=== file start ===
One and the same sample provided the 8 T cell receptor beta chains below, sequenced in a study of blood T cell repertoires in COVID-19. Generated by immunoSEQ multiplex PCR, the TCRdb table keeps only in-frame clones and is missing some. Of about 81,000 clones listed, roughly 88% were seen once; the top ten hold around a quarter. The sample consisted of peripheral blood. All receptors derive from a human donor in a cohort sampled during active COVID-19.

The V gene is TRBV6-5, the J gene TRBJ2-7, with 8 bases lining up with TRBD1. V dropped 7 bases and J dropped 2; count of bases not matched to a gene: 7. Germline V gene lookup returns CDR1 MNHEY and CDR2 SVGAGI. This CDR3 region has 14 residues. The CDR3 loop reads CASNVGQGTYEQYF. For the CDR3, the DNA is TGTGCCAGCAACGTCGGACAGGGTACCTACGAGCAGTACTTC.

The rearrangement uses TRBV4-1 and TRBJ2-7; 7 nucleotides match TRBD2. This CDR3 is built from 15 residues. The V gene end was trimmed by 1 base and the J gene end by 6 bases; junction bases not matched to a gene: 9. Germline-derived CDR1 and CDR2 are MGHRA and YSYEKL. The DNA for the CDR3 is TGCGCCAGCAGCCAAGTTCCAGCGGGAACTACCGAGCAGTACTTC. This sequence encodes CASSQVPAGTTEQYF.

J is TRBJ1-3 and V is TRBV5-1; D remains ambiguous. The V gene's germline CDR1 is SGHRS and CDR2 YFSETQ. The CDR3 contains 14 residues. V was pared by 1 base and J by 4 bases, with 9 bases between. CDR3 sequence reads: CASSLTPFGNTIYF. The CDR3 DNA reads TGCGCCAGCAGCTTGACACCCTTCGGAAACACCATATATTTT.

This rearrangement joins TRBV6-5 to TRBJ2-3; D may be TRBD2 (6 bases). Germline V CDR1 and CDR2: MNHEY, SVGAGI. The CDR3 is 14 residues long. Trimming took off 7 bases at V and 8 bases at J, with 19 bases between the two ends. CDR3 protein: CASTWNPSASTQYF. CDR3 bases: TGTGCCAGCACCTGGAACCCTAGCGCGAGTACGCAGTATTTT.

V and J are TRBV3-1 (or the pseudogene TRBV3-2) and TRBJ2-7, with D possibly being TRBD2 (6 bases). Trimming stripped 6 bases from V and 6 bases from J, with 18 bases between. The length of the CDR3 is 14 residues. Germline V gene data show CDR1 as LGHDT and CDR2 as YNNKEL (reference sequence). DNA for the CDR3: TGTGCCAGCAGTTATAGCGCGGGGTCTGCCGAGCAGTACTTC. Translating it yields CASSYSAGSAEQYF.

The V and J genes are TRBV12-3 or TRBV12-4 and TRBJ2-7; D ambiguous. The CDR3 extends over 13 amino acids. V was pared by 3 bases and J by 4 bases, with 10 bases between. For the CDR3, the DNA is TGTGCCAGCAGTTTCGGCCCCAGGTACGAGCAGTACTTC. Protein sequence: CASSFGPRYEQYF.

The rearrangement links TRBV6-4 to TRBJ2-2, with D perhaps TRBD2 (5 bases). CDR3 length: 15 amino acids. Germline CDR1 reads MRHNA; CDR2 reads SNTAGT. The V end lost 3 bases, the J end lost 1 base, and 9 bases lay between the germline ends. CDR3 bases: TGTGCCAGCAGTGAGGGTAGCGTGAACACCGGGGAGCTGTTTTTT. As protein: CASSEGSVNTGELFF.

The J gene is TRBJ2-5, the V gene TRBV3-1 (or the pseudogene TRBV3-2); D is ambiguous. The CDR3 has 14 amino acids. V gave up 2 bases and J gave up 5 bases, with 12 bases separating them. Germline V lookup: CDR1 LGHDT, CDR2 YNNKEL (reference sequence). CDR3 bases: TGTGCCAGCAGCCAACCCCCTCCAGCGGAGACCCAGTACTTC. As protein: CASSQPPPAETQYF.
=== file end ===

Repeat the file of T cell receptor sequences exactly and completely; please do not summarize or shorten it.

One and the same sample provided the 8 T cell receptor beta chains below, sequenced in a study of blood T cell repertoires in COVID-19. Generated by immunoSEQ multiplex PCR, the TCRdb table keeps only in-frame clones and is missing some. Of about 81,000 clones listed, roughly 88% were seen once; the top ten hold around a quarter. The sample consisted of peripheral blood. All receptors derive from a human donor in a cohort sampled during active COVID-19.

The V gene is TRBV6-5, the J gene TRBJ2-7, with 8 bases lining up with TRBD1. V dropped 7 bases and J dropped 2; count of bases not matched to a gene: 7. Germline V gene lookup returns CDR1 MNHEY and CDR2 SVGAGI. This CDR3 region has 14 residues. The CDR3 loop reads CASNVGQGTYEQYF. For the CDR3, the DNA is TGTGCCAGCAACGTCGGACAGGGTACCTACGAGCAGTACTTC.

The rearrangement uses TRBV4-1 and TRBJ2-7; 7 nucleotides match TRBD2. This CDR3 is built from 15 residues. The V gene end was trimmed by 1 base and the J gene end by 6 bases; junction bases not matched to a gene: 9. Germline-derived CDR1 and CDR2 are MGHRA and YSYEKL. The DNA for the CDR3 is TGCGCCAGCAGCCAAGTTCCAGCGGGAACTACCGAGCAGTACTTC. This sequence encodes CASSQVPAGTTEQYF.

J is TRBJ1-3 and V is TRBV5-1; D remains ambiguous. The V gene's germline CDR1 is SGHRS and CDR2 YFSETQ. The CDR3 contains 14 residues. V was pared by 1 base and J by 4 bases, with 9 bases between. CDR3 sequence reads: CASSLTPFGNTIYF. The CDR3 DNA reads TGCGCCAGCAGCTTGACACCCTTCGGAAACACCATATATTTT.

This rearrangement joins TRBV6-5 to TRBJ2-3; D may be TRBD2 (6 bases). Germline V CDR1 and CDR2: MNHEY, SVGAGI. The CDR3 is 14 residues long. Trimming took off 7 bases at V and 8 bases at J, with 19 bases between the two ends. CDR3 protein: CASTWNPSASTQYF. CDR3 bases: TGTGCCAGCACCTGGAACCCTAGCGCGAGTACGCAGTATTTT.

V and J are TRBV3-1 (or the pseudogene TRBV3-2) and TRBJ2-7, with D possibly being TRBD2 (6 bases). Trimming stripped 6 bases from V and 6 bases from J, with 18 bases between. The length of the CDR3 is 14 residues. Germline V gene data show CDR1 as LGHDT and CDR2 as YNNKEL (reference sequence). DNA for the CDR3: TGTGCCAGCAGTTATAGCGCGGGGTCTGCCGAGCAGTACTTC. Translating it yields CASSYSAGSAEQYF.

The V and J genes are TRBV12-3 or TRBV12-4 and TRBJ2-7; D ambiguous. The CDR3 extends over 13 amino acids. V was pared by 3 bases and J by 4 bases, with 10 bases between. For the CDR3, the DNA is TGTGCCAGCAGTTTCGGCCCCAGGTACGAGCAGTACTTC. Protein sequence: CASSFGPRYEQYF.

The rearrangement links TRBV6-4 to TRBJ2-2, with D perhaps TRBD2 (5 bases). CDR3 length: 15 amino acids. Germline CDR1 reads MRHNA; CDR2 reads SNTAGT. The V end lost 3 bases, the J end lost 1 base, and 9 bases lay between the germline ends. CDR3 bases: TGTGCCAGCAGTGAGGGTAGCGTGAACACCGGGGAGCTGTTTTTT. As protein: CASSEGSVNTGELFF.

The J gene is TRBJ2-5, the V gene TRBV3-1 (or the pseudogene TRBV3-2); D is ambiguous. The CDR3 has 14 amino acids. V gave up 2 bases and J gave up 5 bases, with 12 bases separating them. Germline V lookup: CDR1 LGHDT, CDR2 YNNKEL (reference sequence). CDR3 bases: TGTGCCAGCAGCCAACCCCCTCCAGCGGAGACCCAGTACTTC. As protein: CASSQPPPAETQYF.